Unified Endeavor 14-01 prepares U.S./multinational Soldiers for ISAF deployment
October 16, 2013
GRAFENWOEHR, Germany (Oct. 16, 2013) -- The 7th Army Joint Multinational Training Command Simulation Center at Camp Aachen, in Grafenwoehr, Germany, recently hosted more than 1,700 U.S. and multinational Soldiers during the United States Army Europe semi-annual exercise Unified Endeavor, which will conclude Oct. 18.
Exercise participants included Soldiers of the NATO Rapid Deployable Corps based in Istanbul, Turkey, the 10th Mountain Division (Light Infantry), from Fort Drum, N.Y., the 18th Airborne Corps and the 44th Medical Brigade, both based at Fort Bragg, N.C. The participants are supported during the exercise by Soldiers and civilian training professionals from Joint Multinational Training Command's, or JMTC's, Joint Multinational Simulation Center.
Trainers say the objective of the exercise is to train, rehearse, and contribute to the overall preparation of primary headquarters for units that will be assigned as, or attached to International Security Assistance Forces, known as ISAF, in Afghanistan.
The three phases of the exercise consist of academic training (how to develop a plan), development of the operations plan, and execution of the operations order. Each phase is designed to train Joint Task Force Component Commanders and their staffs, at the operational level.
"Unified Endeavor is a critical exercise and has been since the inception of ISAF -- today among the NATO partners, you have a common background and framework and a commonality of shared interests that have been forged by deploying together, serving together and training together in exercises like Unified Endeavor," said Lt. Gen. Frederick "Ben" Hodges, commanding general for Allied Land Command, the new NATO headquarters located in Izmir.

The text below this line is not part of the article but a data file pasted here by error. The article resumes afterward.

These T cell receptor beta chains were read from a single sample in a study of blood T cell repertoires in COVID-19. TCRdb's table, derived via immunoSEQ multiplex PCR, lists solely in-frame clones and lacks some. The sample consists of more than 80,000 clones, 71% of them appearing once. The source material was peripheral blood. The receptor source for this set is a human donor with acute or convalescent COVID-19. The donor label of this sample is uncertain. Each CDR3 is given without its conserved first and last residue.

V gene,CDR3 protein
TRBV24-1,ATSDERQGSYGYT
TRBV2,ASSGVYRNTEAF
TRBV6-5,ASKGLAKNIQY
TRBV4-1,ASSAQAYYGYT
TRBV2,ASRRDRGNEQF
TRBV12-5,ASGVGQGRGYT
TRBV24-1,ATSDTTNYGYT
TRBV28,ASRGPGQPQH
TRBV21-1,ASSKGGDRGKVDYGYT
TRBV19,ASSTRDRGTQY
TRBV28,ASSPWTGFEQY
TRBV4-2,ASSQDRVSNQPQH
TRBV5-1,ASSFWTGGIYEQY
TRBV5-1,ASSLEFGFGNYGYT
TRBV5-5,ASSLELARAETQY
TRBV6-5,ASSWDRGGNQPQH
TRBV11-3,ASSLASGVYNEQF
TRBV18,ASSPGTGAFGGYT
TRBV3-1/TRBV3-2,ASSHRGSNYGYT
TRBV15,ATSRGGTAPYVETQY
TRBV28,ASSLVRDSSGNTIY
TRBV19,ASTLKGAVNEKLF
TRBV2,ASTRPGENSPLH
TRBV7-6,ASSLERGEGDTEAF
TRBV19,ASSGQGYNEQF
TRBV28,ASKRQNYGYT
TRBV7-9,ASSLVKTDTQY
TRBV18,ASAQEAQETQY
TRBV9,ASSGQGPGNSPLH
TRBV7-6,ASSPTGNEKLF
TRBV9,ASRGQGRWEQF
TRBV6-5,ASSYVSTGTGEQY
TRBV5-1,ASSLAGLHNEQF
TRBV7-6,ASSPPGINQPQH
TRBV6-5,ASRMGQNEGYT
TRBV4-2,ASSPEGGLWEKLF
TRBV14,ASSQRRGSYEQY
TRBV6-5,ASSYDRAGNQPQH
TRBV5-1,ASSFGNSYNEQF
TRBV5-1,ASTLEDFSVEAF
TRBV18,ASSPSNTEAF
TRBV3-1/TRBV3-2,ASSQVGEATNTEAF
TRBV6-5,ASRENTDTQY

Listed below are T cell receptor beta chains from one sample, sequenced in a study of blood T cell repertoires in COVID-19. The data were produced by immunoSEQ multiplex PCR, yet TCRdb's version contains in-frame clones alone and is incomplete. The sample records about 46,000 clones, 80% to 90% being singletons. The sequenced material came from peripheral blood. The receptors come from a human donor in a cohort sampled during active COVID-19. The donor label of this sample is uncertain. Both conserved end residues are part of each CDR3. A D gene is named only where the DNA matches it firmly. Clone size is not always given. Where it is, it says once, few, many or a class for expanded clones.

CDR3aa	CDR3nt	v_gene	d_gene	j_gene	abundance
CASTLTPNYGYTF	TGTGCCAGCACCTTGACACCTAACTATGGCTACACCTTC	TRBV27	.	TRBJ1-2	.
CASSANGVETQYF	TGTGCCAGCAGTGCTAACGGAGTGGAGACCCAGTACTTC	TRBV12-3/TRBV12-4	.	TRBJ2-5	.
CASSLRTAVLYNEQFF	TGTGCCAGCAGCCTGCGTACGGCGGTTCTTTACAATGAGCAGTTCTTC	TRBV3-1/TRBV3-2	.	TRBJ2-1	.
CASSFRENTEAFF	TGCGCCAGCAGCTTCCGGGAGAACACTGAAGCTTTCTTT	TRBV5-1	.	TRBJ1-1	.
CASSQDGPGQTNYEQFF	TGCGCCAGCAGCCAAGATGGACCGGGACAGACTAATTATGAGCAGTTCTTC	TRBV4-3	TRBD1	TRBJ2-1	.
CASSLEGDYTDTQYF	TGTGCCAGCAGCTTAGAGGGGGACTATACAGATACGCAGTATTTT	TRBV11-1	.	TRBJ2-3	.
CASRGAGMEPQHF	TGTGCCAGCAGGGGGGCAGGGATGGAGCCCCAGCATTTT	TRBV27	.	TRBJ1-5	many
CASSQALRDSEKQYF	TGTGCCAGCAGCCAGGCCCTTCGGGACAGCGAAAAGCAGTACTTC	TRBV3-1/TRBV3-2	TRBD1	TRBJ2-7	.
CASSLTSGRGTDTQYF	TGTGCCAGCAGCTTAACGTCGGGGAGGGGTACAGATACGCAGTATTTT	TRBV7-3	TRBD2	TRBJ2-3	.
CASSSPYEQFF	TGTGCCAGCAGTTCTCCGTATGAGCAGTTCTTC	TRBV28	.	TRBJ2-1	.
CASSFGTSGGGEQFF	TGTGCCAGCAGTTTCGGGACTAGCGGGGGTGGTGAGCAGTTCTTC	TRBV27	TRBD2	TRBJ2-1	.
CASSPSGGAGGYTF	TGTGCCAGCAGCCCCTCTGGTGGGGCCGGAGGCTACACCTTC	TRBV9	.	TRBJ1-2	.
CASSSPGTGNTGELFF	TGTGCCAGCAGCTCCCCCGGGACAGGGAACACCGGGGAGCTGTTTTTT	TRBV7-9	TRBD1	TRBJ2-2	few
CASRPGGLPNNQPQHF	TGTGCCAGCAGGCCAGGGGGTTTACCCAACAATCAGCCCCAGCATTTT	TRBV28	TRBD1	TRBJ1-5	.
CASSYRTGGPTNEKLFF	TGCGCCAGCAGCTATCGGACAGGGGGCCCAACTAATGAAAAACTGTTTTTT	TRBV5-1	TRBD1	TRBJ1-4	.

"Unified Endeavor is not simply about shared procedures, it's about shared understanding among the many different forces that we partner with," said Hodges.
Unified Endeavor is especially important to commands like Hodges,' which is responsible for standardizing and assessing all NATO land forces and ensuring interoperability within the NATO multinational command structure.
"This is such a fantastic place and, as far as training, there's no other place quite like it. Nobody can touch the capacity of JMTC in Europe," said Hodges.
"What I am thinking about now, after more than a decade of deploying and training together is how we can retain the interoperability and smooth cooperation that comes from exercises like this, after ISAF," said Hodges. "At NATO, we are always looking at that future at making training affordable, and Grafenwoehr is part of that."
Unified Endeavor culminates with a computer-simulated exercise designed to sharpen military commanders' joint and multinational war-fighting skills.
Exercise planners say the simulation center is ideal for exercises such as Unified Endeavor due to its capabilities, size and central location in Europe amongst U.S. allies. JMTC Soldiers and civilians at the simulation center regularly train with multinationals allies and partner nations.
Computer war gaming had been used successfully since the early 1980s, by the U.S. Army and provided potential cost-savings toward the training of not only joint staffs, such as those participating in exercises like Unified Endeavor, but also the preparation of U.S. and multinational Soldiers for combat missions.
JMTC trainers say regular training with models and simulations is just one of many tools available on the U.S. Army's Grafenwoehr and Hohenfels Training Areas. Used in conjunction with the live-fire ranges, maneuver areas, simulation and training resources, it will help prepare U.S. and partner-nation forces to prevent conflicts, shape strong international partnerships, and, if necessary, win decisively on any battlefield.